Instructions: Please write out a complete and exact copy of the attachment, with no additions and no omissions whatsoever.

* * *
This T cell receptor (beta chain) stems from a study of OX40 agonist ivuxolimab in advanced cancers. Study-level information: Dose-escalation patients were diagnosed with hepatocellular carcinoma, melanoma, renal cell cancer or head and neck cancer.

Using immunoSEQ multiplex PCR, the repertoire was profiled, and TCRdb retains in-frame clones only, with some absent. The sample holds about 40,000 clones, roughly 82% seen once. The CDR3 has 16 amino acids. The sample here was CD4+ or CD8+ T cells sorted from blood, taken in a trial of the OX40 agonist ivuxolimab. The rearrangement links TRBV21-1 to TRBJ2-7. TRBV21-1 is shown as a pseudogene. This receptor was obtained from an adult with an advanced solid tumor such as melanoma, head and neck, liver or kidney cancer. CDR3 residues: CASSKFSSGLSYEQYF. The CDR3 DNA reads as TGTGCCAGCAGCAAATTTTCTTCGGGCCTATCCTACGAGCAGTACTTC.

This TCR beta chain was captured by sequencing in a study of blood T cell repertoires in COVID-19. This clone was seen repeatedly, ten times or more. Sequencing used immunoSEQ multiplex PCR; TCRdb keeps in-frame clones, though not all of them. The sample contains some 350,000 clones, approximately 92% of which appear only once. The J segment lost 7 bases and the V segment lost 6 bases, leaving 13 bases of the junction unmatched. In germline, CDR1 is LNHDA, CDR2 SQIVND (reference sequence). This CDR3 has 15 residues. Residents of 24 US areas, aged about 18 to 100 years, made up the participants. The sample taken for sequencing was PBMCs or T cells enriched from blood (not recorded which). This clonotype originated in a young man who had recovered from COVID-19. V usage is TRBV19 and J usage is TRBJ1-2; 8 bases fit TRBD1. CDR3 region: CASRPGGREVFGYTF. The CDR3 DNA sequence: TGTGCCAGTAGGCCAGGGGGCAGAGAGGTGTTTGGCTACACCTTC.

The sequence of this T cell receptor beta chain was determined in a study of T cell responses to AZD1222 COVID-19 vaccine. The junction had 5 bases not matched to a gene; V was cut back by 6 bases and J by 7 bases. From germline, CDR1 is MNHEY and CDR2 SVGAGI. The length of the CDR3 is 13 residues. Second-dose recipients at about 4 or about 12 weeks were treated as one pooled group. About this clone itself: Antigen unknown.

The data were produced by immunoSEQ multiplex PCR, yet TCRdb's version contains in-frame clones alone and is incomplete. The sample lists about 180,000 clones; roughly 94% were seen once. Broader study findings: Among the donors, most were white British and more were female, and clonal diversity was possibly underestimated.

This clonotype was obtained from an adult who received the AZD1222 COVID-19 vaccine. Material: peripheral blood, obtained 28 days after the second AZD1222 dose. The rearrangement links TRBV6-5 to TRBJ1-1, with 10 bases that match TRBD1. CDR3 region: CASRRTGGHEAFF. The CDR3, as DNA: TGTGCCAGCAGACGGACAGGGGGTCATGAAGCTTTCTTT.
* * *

This T cell receptor (beta chain) stems from a study of OX40 agonist ivuxolimab in advanced cancers. Study-level information: Dose-escalation patients were diagnosed with hepatocellular carcinoma, melanoma, renal cell cancer or head and neck cancer.

Using immunoSEQ multiplex PCR, the repertoire was profiled, and TCRdb retains in-frame clones only, with some absent. The sample holds about 40,000 clones, roughly 82% seen once. The CDR3 has 16 amino acids. The sample here was CD4+ or CD8+ T cells sorted from blood, taken in a trial of the OX40 agonist ivuxolimab. The rearrangement links TRBV21-1 to TRBJ2-7. TRBV21-1 is shown as a pseudogene. This receptor was obtained from an adult with an advanced solid tumor such as melanoma, head and neck, liver or kidney cancer. CDR3 residues: CASSKFSSGLSYEQYF. The CDR3 DNA reads as TGTGCCAGCAGCAAATTTTCTTCGGGCCTATCCTACGAGCAGTACTTC.

This TCR beta chain was captured by sequencing in a study of blood T cell repertoires in COVID-19. This clone was seen repeatedly, ten times or more. Sequencing used immunoSEQ multiplex PCR; TCRdb keeps in-frame clones, though not all of them. The sample contains some 350,000 clones, approximately 92% of which appear only once. The J segment lost 7 bases and the V segment lost 6 bases, leaving 13 bases of the junction unmatched. In germline, CDR1 is LNHDA, CDR2 SQIVND (reference sequence). This CDR3 has 15 residues. Residents of 24 US areas, aged about 18 to 100 years, made up the participants. The sample taken for sequencing was PBMCs or T cells enriched from blood (not recorded which). This clonotype originated in a young man who had recovered from COVID-19. V usage is TRBV19 and J usage is TRBJ1-2; 8 bases fit TRBD1. CDR3 region: CASRPGGREVFGYTF. The CDR3 DNA sequence: TGTGCCAGTAGGCCAGGGGGCAGAGAGGTGTTTGGCTACACCTTC.

The sequence of this T cell receptor beta chain was determined in a study of T cell responses to AZD1222 COVID-19 vaccine. The junction had 5 bases not matched to a gene; V was cut back by 6 bases and J by 7 bases. From germline, CDR1 is MNHEY and CDR2 SVGAGI. The length of the CDR3 is 13 residues. Second-dose recipients at about 4 or about 12 weeks were treated as one pooled group. About this clone itself: Antigen unknown.

The data were produced by immunoSEQ multiplex PCR, yet TCRdb's version contains in-frame clones alone and is incomplete. The sample lists about 180,000 clones; roughly 94% were seen once. Broader study findings: Among the donors, most were white British and more were female, and clonal diversity was possibly underestimated.

This clonotype was obtained from an adult who received the AZD1222 COVID-19 vaccine. Material: peripheral blood, obtained 28 days after the second AZD1222 dose. The rearrangement links TRBV6-5 to TRBJ1-1, with 10 bases that match TRBD1. CDR3 region: CASRRTGGHEAFF. The CDR3, as DNA: TGTGCCAGCAGACGGACAGGGGGTCATGAAGCTTTCTTT.